Volume 16, Issue 3 (Paramedical Sciences and Military Health (Autumn 2021) 2021)                   Paramedical Sciences and Military Health 2021, 16(3): 1-12 | Back to browse issues page

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1- , neshastehriz.a@iums.ac.ir
Abstract:   (912 Views)
Introduction: Exposure to ionizing radiation as a result of diagnostic, treatment and occupational reasons, has created a remarkable range of cytogenetic damage in the DNA, as the first and main goal of ionizing radiation. The aim of this study is to assess the chromosomal damage in medical radiotherapy workers and its association with effective parameters such as age, sex, duration of employment and the amount of received dose by two methods of Micronuclei and G-banding, as a biomarker for early diagnosis of cancer.
Methods and Materials: In this study, chromosomal damage in 45 radiation experts (including 17 males and 28 females with a mean age of 37.1 years and mean occupational experience of 13.2 years) was examined in employees of radiotherapy sectors in Tehran (G-banding and Micronuclei). Moreover, the results of chromosomal damage were compared with 15 people, who were not consciously exposed to ionized radiation and they worked in other sectors of the hospital.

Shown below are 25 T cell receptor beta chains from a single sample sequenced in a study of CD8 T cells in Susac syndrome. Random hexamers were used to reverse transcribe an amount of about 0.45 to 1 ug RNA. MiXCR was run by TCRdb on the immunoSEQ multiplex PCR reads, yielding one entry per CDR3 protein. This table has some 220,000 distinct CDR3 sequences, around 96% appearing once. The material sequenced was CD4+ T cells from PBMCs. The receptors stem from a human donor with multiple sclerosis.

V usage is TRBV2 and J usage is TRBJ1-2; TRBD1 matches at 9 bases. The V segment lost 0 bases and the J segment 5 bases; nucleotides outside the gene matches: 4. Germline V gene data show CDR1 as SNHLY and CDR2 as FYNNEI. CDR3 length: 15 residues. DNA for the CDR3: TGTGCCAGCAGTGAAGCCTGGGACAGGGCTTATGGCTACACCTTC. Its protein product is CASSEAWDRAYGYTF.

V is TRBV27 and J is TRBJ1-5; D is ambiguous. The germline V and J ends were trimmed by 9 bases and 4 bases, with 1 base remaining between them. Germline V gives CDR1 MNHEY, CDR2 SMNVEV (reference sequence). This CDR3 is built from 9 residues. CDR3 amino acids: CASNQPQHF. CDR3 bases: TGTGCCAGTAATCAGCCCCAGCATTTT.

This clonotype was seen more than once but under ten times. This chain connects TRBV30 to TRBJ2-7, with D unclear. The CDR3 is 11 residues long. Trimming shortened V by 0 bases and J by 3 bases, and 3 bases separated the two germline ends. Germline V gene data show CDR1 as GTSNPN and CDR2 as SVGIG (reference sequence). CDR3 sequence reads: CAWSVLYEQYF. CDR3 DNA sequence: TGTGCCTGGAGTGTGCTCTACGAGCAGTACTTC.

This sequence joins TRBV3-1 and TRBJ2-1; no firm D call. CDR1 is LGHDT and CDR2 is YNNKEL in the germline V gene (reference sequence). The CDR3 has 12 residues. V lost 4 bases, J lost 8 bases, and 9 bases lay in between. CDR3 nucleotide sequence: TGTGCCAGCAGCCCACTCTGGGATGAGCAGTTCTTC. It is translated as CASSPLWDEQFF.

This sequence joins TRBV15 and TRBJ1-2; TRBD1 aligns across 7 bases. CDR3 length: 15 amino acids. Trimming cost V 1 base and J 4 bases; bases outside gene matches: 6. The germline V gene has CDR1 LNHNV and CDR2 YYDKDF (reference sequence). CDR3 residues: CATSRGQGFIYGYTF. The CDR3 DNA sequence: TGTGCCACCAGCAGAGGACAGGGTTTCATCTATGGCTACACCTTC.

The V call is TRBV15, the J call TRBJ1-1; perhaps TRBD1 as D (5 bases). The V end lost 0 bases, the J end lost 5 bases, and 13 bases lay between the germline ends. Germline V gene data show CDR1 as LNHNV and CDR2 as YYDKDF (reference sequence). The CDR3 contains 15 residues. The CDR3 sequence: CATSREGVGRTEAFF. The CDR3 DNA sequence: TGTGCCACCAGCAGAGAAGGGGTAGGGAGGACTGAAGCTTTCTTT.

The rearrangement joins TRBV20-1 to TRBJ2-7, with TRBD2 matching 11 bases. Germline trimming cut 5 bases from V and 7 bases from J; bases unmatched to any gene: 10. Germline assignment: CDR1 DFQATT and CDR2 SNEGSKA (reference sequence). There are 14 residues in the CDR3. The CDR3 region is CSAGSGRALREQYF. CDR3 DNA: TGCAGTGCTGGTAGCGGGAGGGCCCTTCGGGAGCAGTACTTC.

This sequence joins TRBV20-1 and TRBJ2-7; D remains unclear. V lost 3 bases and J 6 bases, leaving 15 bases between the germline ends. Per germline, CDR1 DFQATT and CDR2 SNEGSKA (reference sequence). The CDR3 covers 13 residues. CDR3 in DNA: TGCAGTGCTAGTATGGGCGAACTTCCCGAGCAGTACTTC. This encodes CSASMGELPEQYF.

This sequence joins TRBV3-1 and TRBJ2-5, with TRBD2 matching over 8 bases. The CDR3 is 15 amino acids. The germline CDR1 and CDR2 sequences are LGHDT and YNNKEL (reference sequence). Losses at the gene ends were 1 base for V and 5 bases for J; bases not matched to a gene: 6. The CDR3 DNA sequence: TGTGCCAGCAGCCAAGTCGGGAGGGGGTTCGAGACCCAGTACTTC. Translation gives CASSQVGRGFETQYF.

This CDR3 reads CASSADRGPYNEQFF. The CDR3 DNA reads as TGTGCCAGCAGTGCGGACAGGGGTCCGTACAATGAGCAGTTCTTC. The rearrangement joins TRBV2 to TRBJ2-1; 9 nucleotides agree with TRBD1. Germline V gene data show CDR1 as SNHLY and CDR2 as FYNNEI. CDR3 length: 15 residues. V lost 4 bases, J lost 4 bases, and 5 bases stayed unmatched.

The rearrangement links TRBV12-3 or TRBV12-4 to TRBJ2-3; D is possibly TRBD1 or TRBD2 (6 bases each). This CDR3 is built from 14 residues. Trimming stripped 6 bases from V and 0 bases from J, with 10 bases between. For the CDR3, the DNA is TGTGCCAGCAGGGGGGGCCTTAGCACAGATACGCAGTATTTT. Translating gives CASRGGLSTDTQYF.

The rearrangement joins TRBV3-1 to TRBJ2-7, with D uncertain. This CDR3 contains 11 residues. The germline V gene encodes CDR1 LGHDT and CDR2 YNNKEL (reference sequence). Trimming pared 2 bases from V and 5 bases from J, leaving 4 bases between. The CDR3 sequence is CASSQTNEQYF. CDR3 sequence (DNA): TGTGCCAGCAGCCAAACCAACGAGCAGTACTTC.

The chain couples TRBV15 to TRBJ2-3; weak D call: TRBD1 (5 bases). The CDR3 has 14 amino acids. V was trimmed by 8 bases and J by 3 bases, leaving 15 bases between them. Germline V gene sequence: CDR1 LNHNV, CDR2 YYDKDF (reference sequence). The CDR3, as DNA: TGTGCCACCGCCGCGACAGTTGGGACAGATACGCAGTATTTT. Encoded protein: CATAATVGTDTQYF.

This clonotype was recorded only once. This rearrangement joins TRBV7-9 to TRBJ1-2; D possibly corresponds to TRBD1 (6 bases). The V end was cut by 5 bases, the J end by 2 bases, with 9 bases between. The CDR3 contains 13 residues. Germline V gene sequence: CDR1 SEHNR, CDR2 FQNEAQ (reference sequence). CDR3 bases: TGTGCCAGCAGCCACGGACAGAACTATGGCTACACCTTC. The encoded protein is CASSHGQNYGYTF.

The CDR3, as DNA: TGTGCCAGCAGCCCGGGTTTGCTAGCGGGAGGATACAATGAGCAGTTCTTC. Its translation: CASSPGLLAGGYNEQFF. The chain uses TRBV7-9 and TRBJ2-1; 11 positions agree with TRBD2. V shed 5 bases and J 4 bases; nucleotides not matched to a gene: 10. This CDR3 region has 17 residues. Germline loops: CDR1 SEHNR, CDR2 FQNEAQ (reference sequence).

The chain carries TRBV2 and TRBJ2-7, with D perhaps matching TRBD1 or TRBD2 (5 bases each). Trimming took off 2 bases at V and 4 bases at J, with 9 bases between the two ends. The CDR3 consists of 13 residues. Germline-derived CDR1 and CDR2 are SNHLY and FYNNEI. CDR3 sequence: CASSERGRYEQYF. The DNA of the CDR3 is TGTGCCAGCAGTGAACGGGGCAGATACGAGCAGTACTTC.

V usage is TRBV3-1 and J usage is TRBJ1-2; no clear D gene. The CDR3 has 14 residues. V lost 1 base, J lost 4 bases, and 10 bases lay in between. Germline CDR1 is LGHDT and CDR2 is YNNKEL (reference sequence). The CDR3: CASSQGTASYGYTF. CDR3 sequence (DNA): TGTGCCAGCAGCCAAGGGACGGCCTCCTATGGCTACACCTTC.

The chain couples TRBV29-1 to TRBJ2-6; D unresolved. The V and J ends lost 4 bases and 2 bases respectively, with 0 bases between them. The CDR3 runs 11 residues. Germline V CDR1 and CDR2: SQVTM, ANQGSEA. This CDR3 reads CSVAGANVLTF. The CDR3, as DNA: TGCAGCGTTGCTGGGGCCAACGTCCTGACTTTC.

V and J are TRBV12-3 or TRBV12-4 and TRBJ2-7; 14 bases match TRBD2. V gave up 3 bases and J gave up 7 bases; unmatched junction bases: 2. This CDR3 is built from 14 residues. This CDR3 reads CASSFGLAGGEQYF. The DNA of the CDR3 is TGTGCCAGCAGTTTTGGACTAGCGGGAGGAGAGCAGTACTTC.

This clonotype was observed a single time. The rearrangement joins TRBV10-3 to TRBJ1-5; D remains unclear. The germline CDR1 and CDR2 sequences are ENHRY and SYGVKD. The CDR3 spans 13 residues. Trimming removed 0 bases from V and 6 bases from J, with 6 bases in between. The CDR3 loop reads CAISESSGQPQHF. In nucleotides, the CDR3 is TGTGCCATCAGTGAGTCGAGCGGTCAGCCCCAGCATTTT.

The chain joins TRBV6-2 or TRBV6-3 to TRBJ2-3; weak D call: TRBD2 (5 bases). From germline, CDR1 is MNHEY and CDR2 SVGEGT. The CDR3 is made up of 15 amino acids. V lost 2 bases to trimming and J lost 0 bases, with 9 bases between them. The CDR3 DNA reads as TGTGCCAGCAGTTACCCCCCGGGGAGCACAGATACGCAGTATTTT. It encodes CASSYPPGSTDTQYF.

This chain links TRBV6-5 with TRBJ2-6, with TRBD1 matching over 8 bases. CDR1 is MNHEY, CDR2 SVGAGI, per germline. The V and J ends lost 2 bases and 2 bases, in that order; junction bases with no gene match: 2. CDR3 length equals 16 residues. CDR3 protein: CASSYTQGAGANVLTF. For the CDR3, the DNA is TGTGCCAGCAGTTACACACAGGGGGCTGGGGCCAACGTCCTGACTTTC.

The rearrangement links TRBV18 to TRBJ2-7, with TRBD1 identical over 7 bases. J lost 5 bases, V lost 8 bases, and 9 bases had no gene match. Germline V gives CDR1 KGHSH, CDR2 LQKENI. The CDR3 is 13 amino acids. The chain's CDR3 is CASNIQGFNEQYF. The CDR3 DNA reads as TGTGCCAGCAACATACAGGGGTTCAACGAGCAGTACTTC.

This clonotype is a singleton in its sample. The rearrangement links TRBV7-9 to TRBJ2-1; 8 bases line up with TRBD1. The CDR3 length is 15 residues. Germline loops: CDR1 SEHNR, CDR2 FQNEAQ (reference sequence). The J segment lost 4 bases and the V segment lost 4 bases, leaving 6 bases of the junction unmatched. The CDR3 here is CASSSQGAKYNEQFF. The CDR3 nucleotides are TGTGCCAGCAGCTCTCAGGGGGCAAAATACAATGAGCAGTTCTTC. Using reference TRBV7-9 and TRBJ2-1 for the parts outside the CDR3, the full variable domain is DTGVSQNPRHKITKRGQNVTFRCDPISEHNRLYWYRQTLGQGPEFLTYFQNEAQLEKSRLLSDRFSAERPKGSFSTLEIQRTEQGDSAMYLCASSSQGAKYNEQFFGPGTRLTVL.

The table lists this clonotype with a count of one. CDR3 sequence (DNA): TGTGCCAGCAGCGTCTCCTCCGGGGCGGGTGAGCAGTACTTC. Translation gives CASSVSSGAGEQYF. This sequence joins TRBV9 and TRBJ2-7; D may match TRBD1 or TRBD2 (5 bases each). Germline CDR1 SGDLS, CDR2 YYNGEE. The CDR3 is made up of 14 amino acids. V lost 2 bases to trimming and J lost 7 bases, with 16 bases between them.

Results: Most employees of radiotherapy sectors, had significantly increased frequency of cytogenetic aberrations, registered by G-banding, comparing the control group (1.22±0.71 vs. 0.91±0.7); (P<0/05). Similarly, the frequency of micronuclei (MN) in exposed personnel was significantly increased comparing the control group (P<0.05). Based on the results of both methods, there was no significant relationship between age, gender, duration of employment and occupational exposure dose with the prevalence and incidence of aberrations and MNs.
Discussion and Conclusion: The results of this study demonstrated that Micronuclei and G-banding methods are appropriate for the analysis of chromosomal damage in radiation workers. The results of both methods showed considerably higher rate of chromosomal aberrations in medical radiotherapy workers than non-exposed people. Increasing the rate of single-string fracture injuries in the long term leads to the accumulation of single string fractures and failure to repair the injuries resulting in malignancy. It can be said that radiation workers are more prone to malignancy than people who have not been exposed to radiation.
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Type of Study: Research | Subject: full articles
Received: 2022/02/10 | Accepted: 2022/02/28 | Published: 2022/03/30

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